NOTE: This article is written by a guest contributor, Antti Kaunonen. Antti is also advising SSH in automation and operational technology cybersecurity topics as a long-term expert in the industry.
Throughout my career, I've always worked at companies that needed to connect and integrate countless different kinds of systems, from PLC, DCS, PAS, MES, or SCADA to ERP solutions - yes, I've learned to love the acronyms. The common factor is that all of these individual systems tend to require some kind of external connectivity for different suppliers.
Why do we need to re-think cybersecurity in operational technology?
As a society, our track record for industrial cybersecurity is, frankly, rather embarrassing. At a leading systems provider company, where I worked in the late 1990s, we started tallying the number of different data connections and interfaces that we had with one of our key customers, a major corporation in its industry. We stopped counting when we got to around 50 connections, all with different specifications and standards, all of which should have had, at least in principle, some kind of security in place.
Have we as an industry succeeded to improve cybersecurity with connectivity? Not really. And in the decades since, the number and complexity of data connections between companies and their suppliers grew by at least a couple of orders of magnitude. With threat models evolving at the same exponential pace, how can we even begin to address the question of how to keep our business, data, systems, customers, and employees safe from external and insider threats?
The role of a company's management and board in cybersecurity
Having spent time in various leadership positions for tens of years in logistics and industrial companies, I have nothing but sympathy for everyone who needs to be making these kinds of decisions as part of their work. Management is responsible for ensuring adequate cybersecurity protection for the company, but the accountability ultimately extends to the board of the organization. So, if you're a board member, yes, it really is your job (and not only the CIO's) to be thinking about this stuff. And yes, you should be concerned.
Over the years, I've learned that the first step in successfully addressing IT and automation security is going through a shift in mindset that is incredibly obvious but also quite counterintuitive for business leaders. It is this:
Cybersecurity is not just an investment with a return on investment (ROI). It's also an insurance policy against outcomes that you simply cannot permit to happen.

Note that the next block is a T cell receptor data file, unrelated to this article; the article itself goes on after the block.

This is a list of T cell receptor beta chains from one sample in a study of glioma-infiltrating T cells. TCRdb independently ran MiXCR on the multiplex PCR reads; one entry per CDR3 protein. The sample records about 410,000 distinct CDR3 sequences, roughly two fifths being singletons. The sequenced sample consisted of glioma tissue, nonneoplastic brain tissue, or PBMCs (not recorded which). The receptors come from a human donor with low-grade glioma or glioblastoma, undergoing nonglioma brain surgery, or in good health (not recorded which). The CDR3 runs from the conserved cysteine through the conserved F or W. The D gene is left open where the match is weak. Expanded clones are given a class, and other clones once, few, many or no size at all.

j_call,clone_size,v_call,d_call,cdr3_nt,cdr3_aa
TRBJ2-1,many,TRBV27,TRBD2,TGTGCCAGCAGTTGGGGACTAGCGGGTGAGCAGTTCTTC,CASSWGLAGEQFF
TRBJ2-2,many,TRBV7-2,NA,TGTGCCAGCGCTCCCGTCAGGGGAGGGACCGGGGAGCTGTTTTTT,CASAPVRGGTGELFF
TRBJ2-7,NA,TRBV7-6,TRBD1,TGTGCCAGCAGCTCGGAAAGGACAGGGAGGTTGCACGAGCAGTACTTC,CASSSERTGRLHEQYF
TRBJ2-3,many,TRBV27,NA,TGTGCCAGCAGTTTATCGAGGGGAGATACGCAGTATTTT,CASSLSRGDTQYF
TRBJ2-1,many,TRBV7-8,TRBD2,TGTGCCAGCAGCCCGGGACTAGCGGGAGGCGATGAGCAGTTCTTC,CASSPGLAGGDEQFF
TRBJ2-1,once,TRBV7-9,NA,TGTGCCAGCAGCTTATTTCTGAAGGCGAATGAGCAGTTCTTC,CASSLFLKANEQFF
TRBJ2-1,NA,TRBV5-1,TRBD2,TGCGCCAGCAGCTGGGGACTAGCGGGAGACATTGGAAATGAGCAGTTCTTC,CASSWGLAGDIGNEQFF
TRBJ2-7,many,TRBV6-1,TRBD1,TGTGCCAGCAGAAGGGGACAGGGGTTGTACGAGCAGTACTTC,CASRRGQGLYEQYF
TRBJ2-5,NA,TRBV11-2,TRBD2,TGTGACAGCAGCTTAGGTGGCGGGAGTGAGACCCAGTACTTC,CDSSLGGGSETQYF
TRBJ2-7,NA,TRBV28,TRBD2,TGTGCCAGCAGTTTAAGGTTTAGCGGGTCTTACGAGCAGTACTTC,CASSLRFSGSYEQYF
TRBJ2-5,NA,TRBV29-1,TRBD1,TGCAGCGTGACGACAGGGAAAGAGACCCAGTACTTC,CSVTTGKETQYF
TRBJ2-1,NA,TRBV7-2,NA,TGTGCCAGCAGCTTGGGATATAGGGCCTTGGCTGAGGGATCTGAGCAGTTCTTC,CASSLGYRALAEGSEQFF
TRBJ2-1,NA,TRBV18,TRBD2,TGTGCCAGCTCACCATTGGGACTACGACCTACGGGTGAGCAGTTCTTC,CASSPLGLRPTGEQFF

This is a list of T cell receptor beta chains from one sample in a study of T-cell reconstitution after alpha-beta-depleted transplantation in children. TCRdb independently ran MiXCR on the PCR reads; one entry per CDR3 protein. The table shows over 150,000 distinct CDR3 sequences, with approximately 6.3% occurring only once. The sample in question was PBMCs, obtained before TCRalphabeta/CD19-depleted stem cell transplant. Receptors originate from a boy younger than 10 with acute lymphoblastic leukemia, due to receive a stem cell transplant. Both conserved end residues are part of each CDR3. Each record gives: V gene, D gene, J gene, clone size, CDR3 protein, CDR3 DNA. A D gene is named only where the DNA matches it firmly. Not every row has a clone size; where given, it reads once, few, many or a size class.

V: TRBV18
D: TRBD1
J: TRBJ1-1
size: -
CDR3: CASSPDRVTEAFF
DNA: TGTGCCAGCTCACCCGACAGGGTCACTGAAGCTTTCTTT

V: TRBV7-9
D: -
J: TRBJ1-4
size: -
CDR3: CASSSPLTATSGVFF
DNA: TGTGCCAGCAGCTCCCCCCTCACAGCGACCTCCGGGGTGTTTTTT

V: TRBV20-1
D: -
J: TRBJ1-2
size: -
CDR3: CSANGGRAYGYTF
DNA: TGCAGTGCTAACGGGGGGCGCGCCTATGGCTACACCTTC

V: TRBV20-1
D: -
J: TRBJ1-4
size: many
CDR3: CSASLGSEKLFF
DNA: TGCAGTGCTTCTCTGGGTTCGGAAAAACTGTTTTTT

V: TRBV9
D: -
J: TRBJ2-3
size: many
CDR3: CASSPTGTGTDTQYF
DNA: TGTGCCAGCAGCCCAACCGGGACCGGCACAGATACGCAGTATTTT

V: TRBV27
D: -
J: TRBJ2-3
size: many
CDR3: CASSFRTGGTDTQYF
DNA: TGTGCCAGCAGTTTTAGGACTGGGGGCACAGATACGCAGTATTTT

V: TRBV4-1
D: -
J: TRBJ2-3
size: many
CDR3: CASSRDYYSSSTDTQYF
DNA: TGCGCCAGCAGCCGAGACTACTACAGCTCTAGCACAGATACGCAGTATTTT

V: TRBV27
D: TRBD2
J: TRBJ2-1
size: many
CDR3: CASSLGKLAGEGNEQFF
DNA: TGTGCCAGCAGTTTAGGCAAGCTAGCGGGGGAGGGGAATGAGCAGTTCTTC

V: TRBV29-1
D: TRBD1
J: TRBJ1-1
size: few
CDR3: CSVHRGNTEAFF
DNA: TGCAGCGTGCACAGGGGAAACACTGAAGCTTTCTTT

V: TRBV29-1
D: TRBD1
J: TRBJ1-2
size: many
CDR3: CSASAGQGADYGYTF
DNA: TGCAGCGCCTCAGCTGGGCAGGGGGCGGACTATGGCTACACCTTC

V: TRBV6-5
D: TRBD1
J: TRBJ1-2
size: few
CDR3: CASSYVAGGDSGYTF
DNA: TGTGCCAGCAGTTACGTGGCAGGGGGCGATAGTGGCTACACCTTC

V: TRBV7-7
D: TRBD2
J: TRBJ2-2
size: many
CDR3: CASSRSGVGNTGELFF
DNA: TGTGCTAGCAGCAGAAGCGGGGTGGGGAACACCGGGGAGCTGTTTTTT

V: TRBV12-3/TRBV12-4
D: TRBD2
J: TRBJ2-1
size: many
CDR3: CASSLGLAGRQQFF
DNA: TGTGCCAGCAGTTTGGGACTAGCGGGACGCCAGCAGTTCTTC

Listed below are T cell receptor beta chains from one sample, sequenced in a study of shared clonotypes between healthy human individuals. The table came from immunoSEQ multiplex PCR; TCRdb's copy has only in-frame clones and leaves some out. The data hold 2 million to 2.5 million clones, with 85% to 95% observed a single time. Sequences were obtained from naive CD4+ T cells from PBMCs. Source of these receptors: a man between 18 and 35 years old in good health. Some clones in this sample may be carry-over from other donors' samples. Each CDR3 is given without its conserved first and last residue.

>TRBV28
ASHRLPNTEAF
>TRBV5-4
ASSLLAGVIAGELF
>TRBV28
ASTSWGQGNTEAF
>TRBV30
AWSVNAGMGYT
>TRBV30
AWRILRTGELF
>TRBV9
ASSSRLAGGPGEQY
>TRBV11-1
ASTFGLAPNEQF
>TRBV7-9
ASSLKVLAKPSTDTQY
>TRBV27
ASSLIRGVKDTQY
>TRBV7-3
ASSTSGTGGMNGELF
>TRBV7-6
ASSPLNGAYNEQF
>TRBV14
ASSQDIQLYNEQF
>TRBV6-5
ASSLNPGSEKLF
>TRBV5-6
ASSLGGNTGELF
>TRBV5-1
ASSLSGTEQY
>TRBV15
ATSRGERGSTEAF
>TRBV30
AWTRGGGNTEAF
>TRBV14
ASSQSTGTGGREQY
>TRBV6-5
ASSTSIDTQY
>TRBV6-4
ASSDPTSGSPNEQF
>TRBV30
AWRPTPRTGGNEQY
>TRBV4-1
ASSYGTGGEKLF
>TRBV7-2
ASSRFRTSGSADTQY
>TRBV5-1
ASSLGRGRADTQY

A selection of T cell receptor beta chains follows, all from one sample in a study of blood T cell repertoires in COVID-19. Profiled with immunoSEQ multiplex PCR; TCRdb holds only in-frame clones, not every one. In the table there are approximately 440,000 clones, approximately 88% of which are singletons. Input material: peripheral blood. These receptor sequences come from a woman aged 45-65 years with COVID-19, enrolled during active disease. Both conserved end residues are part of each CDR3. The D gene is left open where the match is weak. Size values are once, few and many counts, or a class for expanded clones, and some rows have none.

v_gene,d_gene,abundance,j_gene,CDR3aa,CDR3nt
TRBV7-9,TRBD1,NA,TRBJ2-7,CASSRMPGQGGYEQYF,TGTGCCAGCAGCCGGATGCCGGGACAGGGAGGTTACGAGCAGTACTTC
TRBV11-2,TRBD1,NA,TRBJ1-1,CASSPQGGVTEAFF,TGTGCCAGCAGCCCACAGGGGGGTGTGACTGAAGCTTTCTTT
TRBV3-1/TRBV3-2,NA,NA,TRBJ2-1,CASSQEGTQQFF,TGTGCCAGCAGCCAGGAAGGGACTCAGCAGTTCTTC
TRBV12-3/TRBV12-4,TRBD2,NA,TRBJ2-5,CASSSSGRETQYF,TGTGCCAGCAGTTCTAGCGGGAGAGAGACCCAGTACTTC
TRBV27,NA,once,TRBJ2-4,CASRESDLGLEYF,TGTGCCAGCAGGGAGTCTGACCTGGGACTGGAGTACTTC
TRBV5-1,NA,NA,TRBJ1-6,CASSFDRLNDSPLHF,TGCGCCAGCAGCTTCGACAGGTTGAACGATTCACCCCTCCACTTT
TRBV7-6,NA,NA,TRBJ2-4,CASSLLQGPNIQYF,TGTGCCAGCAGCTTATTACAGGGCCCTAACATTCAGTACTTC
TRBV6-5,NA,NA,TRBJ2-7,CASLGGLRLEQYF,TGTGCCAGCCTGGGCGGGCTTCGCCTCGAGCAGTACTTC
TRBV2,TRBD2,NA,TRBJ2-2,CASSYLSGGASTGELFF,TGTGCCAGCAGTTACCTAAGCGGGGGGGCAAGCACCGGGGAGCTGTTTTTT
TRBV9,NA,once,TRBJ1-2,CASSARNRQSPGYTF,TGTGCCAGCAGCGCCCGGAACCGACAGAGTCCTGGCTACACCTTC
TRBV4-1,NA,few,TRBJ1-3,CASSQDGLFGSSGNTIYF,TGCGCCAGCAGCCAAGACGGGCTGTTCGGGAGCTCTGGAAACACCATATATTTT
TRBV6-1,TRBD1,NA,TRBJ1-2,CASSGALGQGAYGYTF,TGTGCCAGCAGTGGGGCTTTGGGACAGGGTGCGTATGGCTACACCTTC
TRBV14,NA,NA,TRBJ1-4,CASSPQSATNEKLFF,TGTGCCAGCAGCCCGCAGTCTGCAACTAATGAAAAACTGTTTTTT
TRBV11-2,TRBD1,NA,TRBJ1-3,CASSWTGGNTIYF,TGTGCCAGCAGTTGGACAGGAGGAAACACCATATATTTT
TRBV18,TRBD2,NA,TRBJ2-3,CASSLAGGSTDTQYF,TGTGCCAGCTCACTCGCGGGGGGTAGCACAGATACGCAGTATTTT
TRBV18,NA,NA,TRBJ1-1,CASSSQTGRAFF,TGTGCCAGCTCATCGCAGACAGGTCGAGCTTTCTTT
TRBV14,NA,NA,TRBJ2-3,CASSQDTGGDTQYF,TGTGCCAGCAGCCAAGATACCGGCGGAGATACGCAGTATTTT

The role of cybersecurity in modern operational technology
As a simple analogy, how do you calculate the ROI for having smoke detectors, extinguishers, and fire insurance for your house? You don't, because having your home burn down is an existential, financial, and personal risk that you cannot accept, no matter how small the odds are of that scenario happening.
Even though the analogy with fire insurance is helpful, it's also flawed for a very basic reason. The probability of your home actually burning down tomorrow is extremely small. By contrast, the likelihood of your company being the target of some kind of cyberattack is very close to 100%. Your home is not being probed and attacked 24/7 by remote arsonists from all over the world, using automated online tools, or – even worse – crafting tailored attacks to penetrate and set fire to your specific building.
So, the bad news is that the arms race is accelerating, and the threats are getting more sophisticated every day. The good news is that you are not defenseless. There are ways to fix vulnerabilities, protect your systems while ensuring secure access for those users that need it, and safeguard your business continuity. But the first step is recalibrating your own thinking.
Cybersecurity is not only something you buy, it's the insurance policy for the entire existence of your business. The normal logic of trying to calculate an ROI breaks down if the downside of the bet is "game over".
How much would you be willing to pay to fix the situation if your company's entire IT infrastructure were shut down right now as a result of a ransomware event? And how likely do you think it is that no one out there would attack your operations this way if they had the chance? Think about it, do the math, and act accordingly. Take the responsibility that is yours.
Cybersecurity in operational technology: Time to go passwordless and keyless
The other bit of good news is that with the right cybersecurity solution, you actually can get a lot of your investment back in a measured way, thanks to increased productivity and reduced complexity. By going passwordless and keyless, and by maximizing automation, you can improve your operational velocity with fast onboarding and offboarding of users and by radically reducing the number of credentials to manage in your environment. Less manual work, fewer passwords or keys to rotate, less waiting for access, and automatic access revocation are all factors that will improve your cybersecurity – and ultimately also your ROI.
Antti Kaunonen (b. 1959) has over 40 years of international experience in global industrial businesses. Throughout his career, he has been heavily involved with automation and intelligent machines, most recently at Cargotec Oyj, from which he retired in 2022 after leading the company's Kalmar business area and its...
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